Last month, Scottish MP Mike Russell warned that Scotland’s GDP could plummet by as much as six percent in the next 10 years, following the UK’s exit from the EU.
Ian Blackford, leader of the Scottish National Party (SNP) in the British Parliament, has urged Prime Minister Boris Johnson to pay billions of pounds in compensation to Scotland for Brexit’s economic impact on the country.
On Sunday, Blackford slammed the UK’s withdrawal from the EU as a “disastrous” step and a “completely unnecessary act of economic vandalism, which has been inflicted against Scotland’s will”.
“The Tories must apologise to Scottish businesses and pay compensation to Scotland for the long-term damage they are doing to our economy – costing us billions in lost trade and growth”.
The SNP leader rejected the Brexit deal as something that “has already left the UK poorer and worse off – with absolutely no benefit to Scotland at all”.
“The UK Government must now provide an urgent multibillion [pound] package of compensation to Scotland to mitigate the lasting Brexit harm done to Scottish businesses, industries and communities”, he stressed.
Blackford added that Scots “have the right to determine their own future […]” and that “the only way to protect Scotland’s interests and our place in Europe is to become an independent country”.
Shadow Cabinet Secretary Berates SNP Leader’s ‘Compensation’ Jab
The SNP leader’s remarks were criticised by Dean Lockhart, the Scotland’s Conservative shadow cabinet secretary for the Constitution, Europe, and external affairs, who said that the SNP was “sitting on more than £700 million ($949 million) of additional COVID business support funding” that the party has received from Chancellor Rishi Sunak.
Lockhart claimed that “not a single penny” of this sum has yet been sent to “firms struggling massively from lockdown restrictions”.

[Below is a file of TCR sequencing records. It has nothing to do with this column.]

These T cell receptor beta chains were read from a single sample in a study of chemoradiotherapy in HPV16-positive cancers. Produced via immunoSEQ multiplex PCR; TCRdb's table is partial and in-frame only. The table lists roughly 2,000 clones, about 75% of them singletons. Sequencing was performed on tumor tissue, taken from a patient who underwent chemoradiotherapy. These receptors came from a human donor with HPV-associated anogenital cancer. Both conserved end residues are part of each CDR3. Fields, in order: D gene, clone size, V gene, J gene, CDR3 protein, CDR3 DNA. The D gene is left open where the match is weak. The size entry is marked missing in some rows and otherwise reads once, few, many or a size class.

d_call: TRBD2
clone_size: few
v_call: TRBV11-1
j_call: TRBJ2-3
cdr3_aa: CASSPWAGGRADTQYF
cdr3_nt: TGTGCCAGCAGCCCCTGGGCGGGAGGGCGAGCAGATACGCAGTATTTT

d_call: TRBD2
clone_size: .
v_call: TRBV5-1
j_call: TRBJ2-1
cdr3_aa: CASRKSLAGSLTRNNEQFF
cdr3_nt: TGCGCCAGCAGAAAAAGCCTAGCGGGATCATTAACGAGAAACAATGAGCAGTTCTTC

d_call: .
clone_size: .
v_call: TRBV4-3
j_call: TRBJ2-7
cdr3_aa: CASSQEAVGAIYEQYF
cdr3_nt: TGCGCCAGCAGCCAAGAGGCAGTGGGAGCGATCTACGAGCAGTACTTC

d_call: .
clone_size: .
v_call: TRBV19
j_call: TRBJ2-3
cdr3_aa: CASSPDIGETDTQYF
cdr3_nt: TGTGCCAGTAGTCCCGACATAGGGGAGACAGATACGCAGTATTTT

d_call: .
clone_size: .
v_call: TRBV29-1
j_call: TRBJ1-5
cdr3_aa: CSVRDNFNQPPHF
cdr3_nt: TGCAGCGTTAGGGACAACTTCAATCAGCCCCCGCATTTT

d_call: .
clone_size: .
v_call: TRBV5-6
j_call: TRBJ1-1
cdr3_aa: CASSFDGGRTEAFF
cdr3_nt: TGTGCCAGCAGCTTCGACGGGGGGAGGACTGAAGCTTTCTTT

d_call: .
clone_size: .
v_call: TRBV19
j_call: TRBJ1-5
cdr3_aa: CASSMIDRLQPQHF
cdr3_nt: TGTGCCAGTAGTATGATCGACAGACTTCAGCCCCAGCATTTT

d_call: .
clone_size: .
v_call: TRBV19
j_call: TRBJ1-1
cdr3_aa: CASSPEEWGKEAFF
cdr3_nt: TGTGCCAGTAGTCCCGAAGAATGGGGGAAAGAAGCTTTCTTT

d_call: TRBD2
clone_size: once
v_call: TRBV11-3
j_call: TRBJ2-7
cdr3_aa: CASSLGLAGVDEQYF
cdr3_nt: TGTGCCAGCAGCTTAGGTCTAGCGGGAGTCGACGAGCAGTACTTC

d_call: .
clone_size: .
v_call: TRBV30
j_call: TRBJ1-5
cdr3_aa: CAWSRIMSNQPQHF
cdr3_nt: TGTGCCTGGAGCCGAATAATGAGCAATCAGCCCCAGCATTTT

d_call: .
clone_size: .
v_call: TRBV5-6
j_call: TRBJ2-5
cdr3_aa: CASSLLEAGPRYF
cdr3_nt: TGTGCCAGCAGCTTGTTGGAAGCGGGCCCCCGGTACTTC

He blamed the SNP for failing “in their duty to support firms in Scotland in getting ready for the new trading arrangements”, over four years after the UK’s vote to leave the EU.
“They are not being transparent about where they have spent the significant funding they have received in preparation money from the UK Government”, the shadow cabinet secretary argued, also rejecting the SNP’s permanent second referendum demands on Scottish independence as “reckless”.
While Scotland’s First Minister Nicola Sturgeon earlier made it clear that a second referendum on Scottish independence may take place after the Scottish elections in May, Prime Minister Johnson rejected any such calls, saying that the previous vote had already resolved the issue.
In 2014, when asked if Scotland “should be an independent country”, about 55.3% voted against independence and around 44.7% cast their votes in favour of the change.
Blackford’s Sunday remarks come after European Commission President Ursula von der Leyen and Johnson announced on 24 December that they had reached a post-Brexit trade deal on future relations between the EU and the UK.
The agreement was clinched after months of tough negotiations that were stalled due to the sides’ differences over access to fisheries and a level playing field for social, labour, and environmental issues.
Touting the accord as a “fantastic free trade agreement”, UK Cabinet Office Minister Michael Gove, for his part, admitted that “there’ll be some disruption” for UK travellers and businesses over the post-Brexit deal.